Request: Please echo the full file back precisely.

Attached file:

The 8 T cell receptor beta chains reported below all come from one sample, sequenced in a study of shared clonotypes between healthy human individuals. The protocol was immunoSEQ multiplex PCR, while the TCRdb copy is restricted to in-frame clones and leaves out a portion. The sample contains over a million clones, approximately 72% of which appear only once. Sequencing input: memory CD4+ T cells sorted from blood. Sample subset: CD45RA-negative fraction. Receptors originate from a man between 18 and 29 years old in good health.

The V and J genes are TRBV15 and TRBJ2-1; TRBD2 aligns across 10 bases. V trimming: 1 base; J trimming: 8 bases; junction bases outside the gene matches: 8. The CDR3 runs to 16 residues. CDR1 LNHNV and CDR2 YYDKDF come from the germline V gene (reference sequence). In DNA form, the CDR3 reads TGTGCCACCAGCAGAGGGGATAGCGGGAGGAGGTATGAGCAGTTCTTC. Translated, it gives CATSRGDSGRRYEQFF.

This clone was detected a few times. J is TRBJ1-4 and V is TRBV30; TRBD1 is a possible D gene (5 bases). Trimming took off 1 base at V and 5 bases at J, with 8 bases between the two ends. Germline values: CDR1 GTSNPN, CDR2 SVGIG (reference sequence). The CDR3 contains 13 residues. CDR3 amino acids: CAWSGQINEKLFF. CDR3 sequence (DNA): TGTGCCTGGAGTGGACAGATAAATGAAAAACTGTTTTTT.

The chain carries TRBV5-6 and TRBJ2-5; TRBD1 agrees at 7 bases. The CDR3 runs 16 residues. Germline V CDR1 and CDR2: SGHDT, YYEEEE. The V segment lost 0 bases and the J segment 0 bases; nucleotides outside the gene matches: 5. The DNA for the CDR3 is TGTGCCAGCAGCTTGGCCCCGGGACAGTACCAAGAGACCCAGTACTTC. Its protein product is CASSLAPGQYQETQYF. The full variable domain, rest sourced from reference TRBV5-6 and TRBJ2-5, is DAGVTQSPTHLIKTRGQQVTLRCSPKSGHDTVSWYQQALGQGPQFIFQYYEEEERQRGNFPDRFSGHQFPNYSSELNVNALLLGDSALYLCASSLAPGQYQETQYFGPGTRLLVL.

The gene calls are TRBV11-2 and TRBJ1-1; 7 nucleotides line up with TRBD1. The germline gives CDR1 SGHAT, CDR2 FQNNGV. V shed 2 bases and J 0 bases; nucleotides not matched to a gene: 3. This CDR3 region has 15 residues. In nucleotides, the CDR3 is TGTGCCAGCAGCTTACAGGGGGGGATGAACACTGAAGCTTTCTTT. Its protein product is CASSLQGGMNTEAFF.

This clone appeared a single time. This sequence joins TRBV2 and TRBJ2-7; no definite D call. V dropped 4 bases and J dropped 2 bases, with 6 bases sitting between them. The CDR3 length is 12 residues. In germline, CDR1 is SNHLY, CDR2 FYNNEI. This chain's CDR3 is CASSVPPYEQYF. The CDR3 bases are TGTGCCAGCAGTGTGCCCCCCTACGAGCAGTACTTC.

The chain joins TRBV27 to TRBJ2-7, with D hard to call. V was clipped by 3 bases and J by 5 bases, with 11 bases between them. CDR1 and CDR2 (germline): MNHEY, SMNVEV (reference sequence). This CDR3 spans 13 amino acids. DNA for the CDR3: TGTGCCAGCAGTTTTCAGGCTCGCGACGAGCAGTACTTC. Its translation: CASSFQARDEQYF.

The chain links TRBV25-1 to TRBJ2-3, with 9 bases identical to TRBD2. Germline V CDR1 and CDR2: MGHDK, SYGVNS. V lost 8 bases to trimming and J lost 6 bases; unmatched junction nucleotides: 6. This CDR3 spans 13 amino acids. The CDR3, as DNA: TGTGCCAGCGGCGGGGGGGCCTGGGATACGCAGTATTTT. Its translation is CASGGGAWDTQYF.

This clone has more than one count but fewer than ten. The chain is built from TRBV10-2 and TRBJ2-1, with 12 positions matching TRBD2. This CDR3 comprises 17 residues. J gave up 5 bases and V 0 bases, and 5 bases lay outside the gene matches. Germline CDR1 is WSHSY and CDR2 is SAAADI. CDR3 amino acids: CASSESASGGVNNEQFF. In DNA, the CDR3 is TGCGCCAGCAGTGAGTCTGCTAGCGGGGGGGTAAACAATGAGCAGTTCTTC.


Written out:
The 8 T cell receptor beta chains reported below all come from one sample, sequenced in a study of shared clonotypes between healthy human individuals. The protocol was immunoSEQ multiplex PCR, while the TCRdb copy is restricted to in-frame clones and leaves out a portion. The sample contains over a million clones, approximately 72% of which appear only once. Sequencing input: memory CD4+ T cells sorted from blood. Sample subset: CD45RA-negative fraction. Receptors originate from a man between 18 and 29 years old in good health.

The V and J genes are TRBV15 and TRBJ2-1; TRBD2 aligns across 10 bases. V trimming: 1 base; J trimming: 8 bases; junction bases outside the gene matches: 8. The CDR3 runs to 16 residues. CDR1 LNHNV and CDR2 YYDKDF come from the germline V gene (reference sequence). In DNA form, the CDR3 reads TGTGCCACCAGCAGAGGGGATAGCGGGAGGAGGTATGAGCAGTTCTTC. Translated, it gives CATSRGDSGRRYEQFF.

This clone was detected a few times. J is TRBJ1-4 and V is TRBV30; TRBD1 is a possible D gene (5 bases). Trimming took off 1 base at V and 5 bases at J, with 8 bases between the two ends. Germline values: CDR1 GTSNPN, CDR2 SVGIG (reference sequence). The CDR3 contains 13 residues. CDR3 amino acids: CAWSGQINEKLFF. CDR3 sequence (DNA): TGTGCCTGGAGTGGACAGATAAATGAAAAACTGTTTTTT.

The chain carries TRBV5-6 and TRBJ2-5; TRBD1 agrees at 7 bases. The CDR3 runs 16 residues. Germline V CDR1 and CDR2: SGHDT, YYEEEE. The V segment lost 0 bases and the J segment 0 bases; nucleotides outside the gene matches: 5. The DNA for the CDR3 is TGTGCCAGCAGCTTGGCCCCGGGACAGTACCAAGAGACCCAGTACTTC. Its protein product is CASSLAPGQYQETQYF. The full variable domain, rest sourced from reference TRBV5-6 and TRBJ2-5, is DAGVTQSPTHLIKTRGQQVTLRCSPKSGHDTVSWYQQALGQGPQFIFQYYEEEERQRGNFPDRFSGHQFPNYSSELNVNALLLGDSALYLCASSLAPGQYQETQYFGPGTRLLVL.

The gene calls are TRBV11-2 and TRBJ1-1; 7 nucleotides line up with TRBD1. The germline gives CDR1 SGHAT, CDR2 FQNNGV. V shed 2 bases and J 0 bases; nucleotides not matched to a gene: 3. This CDR3 region has 15 residues. In nucleotides, the CDR3 is TGTGCCAGCAGCTTACAGGGGGGGATGAACACTGAAGCTTTCTTT. Its protein product is CASSLQGGMNTEAFF.

This clone appeared a single time. This sequence joins TRBV2 and TRBJ2-7; no definite D call. V dropped 4 bases and J dropped 2 bases, with 6 bases sitting between them. The CDR3 length is 12 residues. In germline, CDR1 is SNHLY, CDR2 FYNNEI. This chain's CDR3 is CASSVPPYEQYF. The CDR3 bases are TGTGCCAGCAGTGTGCCCCCCTACGAGCAGTACTTC.

The chain joins TRBV27 to TRBJ2-7, with D hard to call. V was clipped by 3 bases and J by 5 bases, with 11 bases between them. CDR1 and CDR2 (germline): MNHEY, SMNVEV (reference sequence). This CDR3 spans 13 amino acids. DNA for the CDR3: TGTGCCAGCAGTTTTCAGGCTCGCGACGAGCAGTACTTC. Its translation: CASSFQARDEQYF.

The chain links TRBV25-1 to TRBJ2-3, with 9 bases identical to TRBD2. Germline V CDR1 and CDR2: MGHDK, SYGVNS. V lost 8 bases to trimming and J lost 6 bases; unmatched junction nucleotides: 6. This CDR3 spans 13 amino acids. The CDR3, as DNA: TGTGCCAGCGGCGGGGGGGCCTGGGATACGCAGTATTTT. Its translation is CASGGGAWDTQYF.

This clone has more than one count but fewer than ten. The chain is built from TRBV10-2 and TRBJ2-1, with 12 positions matching TRBD2. This CDR3 comprises 17 residues. J gave up 5 bases and V 0 bases, and 5 bases lay outside the gene matches. Germline CDR1 is WSHSY and CDR2 is SAAADI. CDR3 amino acids: CASSESASGGVNNEQFF. In DNA, the CDR3 is TGCGCCAGCAGTGAGTCTGCTAGCGGGGGGGTAAACAATGAGCAGTTCTTC.